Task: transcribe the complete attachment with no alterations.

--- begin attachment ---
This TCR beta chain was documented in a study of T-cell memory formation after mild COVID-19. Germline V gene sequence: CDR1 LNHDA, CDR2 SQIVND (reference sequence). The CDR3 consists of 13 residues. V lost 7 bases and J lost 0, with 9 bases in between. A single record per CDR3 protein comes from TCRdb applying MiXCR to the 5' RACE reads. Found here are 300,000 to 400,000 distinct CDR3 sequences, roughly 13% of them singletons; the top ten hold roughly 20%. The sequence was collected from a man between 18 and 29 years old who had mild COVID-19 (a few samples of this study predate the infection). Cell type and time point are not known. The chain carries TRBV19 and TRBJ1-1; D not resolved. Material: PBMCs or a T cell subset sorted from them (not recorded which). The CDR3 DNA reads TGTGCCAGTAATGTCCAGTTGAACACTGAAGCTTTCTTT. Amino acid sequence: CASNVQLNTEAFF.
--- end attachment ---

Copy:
This TCR beta chain was documented in a study of T-cell memory formation after mild COVID-19. Germline V gene sequence: CDR1 LNHDA, CDR2 SQIVND (reference sequence). The CDR3 consists of 13 residues. V lost 7 bases and J lost 0, with 9 bases in between. A single record per CDR3 protein comes from TCRdb applying MiXCR to the 5' RACE reads. Found here are 300,000 to 400,000 distinct CDR3 sequences, roughly 13% of them singletons; the top ten hold roughly 20%. The sequence was collected from a man between 18 and 29 years old who had mild COVID-19 (a few samples of this study predate the infection). Cell type and time point are not known. The chain carries TRBV19 and TRBJ1-1; D not resolved. Material: PBMCs or a T cell subset sorted from them (not recorded which). The CDR3 DNA reads TGTGCCAGTAATGTCCAGTTGAACACTGAAGCTTTCTTT. Amino acid sequence: CASNVQLNTEAFF.